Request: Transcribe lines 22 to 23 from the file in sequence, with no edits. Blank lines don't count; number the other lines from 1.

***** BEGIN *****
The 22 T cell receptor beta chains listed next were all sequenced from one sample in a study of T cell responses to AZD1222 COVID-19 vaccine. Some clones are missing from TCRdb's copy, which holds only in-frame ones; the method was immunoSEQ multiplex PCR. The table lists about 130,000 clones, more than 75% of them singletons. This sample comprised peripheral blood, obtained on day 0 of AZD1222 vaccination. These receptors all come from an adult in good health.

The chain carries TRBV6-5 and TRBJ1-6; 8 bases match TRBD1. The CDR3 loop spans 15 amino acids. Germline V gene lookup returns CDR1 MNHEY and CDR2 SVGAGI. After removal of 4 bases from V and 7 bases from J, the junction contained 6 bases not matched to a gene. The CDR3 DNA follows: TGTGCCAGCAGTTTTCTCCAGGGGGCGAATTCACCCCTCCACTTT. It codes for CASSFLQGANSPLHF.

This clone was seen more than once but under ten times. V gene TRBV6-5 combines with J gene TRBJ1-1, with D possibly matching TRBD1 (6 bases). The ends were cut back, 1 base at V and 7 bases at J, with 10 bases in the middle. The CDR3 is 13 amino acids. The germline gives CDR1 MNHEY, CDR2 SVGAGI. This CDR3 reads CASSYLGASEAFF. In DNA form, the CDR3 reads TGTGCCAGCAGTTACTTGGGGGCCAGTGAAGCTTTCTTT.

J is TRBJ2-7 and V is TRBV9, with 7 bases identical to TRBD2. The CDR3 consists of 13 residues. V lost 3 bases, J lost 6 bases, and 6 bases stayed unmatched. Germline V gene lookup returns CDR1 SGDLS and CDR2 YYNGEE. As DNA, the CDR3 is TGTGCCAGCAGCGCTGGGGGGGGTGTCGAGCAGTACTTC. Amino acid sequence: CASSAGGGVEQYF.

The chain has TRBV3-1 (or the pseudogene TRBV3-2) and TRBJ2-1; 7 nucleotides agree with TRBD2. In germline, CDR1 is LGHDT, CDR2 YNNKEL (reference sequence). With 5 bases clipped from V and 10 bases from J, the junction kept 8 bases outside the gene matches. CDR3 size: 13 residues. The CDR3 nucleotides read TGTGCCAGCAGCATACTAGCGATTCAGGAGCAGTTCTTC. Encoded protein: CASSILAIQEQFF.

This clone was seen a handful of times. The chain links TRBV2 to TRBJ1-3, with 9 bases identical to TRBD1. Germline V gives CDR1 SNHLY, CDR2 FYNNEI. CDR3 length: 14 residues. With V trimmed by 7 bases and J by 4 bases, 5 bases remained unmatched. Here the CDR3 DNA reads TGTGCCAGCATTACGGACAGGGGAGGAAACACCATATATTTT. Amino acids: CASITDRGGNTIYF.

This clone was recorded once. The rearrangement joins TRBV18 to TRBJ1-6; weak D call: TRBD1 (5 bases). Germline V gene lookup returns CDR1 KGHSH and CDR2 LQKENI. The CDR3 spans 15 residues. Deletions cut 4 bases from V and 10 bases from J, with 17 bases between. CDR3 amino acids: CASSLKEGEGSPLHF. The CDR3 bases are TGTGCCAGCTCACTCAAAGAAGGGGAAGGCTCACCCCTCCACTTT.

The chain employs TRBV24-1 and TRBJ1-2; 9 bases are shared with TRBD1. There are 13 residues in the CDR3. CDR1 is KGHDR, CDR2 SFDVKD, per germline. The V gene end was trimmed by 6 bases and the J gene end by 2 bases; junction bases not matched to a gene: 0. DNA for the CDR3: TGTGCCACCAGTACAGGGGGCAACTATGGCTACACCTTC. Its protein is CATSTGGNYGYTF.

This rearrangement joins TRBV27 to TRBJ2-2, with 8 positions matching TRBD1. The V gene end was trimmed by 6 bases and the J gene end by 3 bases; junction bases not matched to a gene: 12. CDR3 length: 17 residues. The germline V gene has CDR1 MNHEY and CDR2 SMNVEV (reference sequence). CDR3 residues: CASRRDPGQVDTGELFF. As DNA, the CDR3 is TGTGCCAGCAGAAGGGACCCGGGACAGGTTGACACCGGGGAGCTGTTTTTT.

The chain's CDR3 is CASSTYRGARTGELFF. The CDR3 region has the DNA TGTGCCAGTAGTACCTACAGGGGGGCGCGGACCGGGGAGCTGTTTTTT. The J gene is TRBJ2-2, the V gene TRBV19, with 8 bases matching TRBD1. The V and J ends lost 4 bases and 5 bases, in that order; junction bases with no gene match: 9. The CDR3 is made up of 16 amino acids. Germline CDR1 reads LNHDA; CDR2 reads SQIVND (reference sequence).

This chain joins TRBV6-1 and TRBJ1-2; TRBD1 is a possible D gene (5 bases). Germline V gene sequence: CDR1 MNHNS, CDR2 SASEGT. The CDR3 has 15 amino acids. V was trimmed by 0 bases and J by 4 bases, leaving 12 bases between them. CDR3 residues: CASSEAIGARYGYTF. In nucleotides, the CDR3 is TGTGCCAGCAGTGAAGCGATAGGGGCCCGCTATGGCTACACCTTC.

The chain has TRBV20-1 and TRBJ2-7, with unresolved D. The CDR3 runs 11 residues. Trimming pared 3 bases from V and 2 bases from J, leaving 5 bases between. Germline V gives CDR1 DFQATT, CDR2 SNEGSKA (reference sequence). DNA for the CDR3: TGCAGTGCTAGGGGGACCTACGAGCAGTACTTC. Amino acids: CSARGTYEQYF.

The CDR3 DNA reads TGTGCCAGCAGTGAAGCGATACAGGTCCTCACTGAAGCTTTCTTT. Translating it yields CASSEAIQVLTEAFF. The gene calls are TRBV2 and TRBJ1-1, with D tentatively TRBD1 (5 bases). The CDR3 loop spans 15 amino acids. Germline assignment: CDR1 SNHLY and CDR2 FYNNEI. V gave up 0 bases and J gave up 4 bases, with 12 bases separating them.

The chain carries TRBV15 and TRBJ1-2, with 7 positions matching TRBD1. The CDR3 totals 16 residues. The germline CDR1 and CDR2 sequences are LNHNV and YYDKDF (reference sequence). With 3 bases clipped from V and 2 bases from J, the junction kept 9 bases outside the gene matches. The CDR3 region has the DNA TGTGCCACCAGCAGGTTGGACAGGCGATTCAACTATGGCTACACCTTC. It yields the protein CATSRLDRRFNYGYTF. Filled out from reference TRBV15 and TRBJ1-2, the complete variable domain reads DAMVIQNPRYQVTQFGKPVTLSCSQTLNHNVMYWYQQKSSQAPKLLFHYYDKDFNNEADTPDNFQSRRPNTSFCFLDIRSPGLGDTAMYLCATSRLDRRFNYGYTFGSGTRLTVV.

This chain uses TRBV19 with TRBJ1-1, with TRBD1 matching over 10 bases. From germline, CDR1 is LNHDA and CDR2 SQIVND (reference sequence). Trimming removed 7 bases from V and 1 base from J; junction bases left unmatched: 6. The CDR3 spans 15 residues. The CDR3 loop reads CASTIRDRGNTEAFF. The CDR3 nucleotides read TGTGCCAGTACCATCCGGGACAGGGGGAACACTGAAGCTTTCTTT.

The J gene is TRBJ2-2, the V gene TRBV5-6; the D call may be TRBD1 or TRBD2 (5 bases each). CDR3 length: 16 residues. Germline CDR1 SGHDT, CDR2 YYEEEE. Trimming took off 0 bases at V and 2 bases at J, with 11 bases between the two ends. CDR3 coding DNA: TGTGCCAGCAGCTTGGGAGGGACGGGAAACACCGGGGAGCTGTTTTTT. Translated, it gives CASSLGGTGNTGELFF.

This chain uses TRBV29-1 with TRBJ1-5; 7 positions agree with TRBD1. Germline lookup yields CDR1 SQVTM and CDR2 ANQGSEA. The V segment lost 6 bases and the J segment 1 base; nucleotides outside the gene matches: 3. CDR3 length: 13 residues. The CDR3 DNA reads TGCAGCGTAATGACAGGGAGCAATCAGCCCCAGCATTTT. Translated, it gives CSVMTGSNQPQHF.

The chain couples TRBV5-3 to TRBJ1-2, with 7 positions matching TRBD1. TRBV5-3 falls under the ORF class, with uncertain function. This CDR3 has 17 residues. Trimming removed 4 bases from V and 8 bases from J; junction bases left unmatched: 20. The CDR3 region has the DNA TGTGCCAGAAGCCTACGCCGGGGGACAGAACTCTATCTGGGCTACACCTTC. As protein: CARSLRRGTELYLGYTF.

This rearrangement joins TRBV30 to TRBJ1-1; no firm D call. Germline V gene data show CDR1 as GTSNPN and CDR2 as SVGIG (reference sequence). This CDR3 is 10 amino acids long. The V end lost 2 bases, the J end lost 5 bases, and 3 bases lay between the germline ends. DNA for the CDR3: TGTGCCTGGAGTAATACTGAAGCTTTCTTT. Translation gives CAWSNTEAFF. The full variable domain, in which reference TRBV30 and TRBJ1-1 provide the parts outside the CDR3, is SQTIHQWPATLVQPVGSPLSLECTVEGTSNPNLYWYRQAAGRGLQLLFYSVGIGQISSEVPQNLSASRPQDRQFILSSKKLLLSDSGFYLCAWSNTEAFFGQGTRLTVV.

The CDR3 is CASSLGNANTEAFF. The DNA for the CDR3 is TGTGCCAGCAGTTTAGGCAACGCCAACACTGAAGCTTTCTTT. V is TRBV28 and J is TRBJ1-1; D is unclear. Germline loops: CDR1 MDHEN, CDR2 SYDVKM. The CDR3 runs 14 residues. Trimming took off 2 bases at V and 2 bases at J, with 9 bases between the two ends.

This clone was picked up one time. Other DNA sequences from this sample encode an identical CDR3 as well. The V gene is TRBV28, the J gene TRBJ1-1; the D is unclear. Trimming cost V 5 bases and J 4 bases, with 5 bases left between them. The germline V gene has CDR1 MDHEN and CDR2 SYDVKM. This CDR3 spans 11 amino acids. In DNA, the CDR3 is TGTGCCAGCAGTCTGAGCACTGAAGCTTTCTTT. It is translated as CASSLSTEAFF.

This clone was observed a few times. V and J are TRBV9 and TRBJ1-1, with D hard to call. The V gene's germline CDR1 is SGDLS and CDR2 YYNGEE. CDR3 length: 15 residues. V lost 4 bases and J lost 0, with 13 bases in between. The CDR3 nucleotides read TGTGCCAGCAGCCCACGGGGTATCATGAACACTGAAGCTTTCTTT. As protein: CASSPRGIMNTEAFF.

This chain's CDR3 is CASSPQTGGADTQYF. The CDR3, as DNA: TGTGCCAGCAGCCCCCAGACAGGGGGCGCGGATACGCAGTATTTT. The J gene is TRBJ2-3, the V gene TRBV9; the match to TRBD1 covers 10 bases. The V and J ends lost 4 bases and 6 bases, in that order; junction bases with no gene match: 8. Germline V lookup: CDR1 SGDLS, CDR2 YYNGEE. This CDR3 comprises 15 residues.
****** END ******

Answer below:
This clone was observed a few times. V and J are TRBV9 and TRBJ1-1, with D hard to call. The V gene's germline CDR1 is SGDLS and CDR2 YYNGEE. CDR3 length: 15 residues. V lost 4 bases and J lost 0, with 13 bases in between. The CDR3 nucleotides read TGTGCCAGCAGCCCACGGGGTATCATGAACACTGAAGCTTTCTTT. As protein: CASSPRGIMNTEAFF.

This chain's CDR3 is CASSPQTGGADTQYF. The CDR3, as DNA: TGTGCCAGCAGCCCCCAGACAGGGGGCGCGGATACGCAGTATTTT. The J gene is TRBJ2-3, the V gene TRBV9; the match to TRBD1 covers 10 bases. The V and J ends lost 4 bases and 6 bases, in that order; junction bases with no gene match: 8. Germline V lookup: CDR1 SGDLS, CDR2 YYNGEE. This CDR3 comprises 15 residues.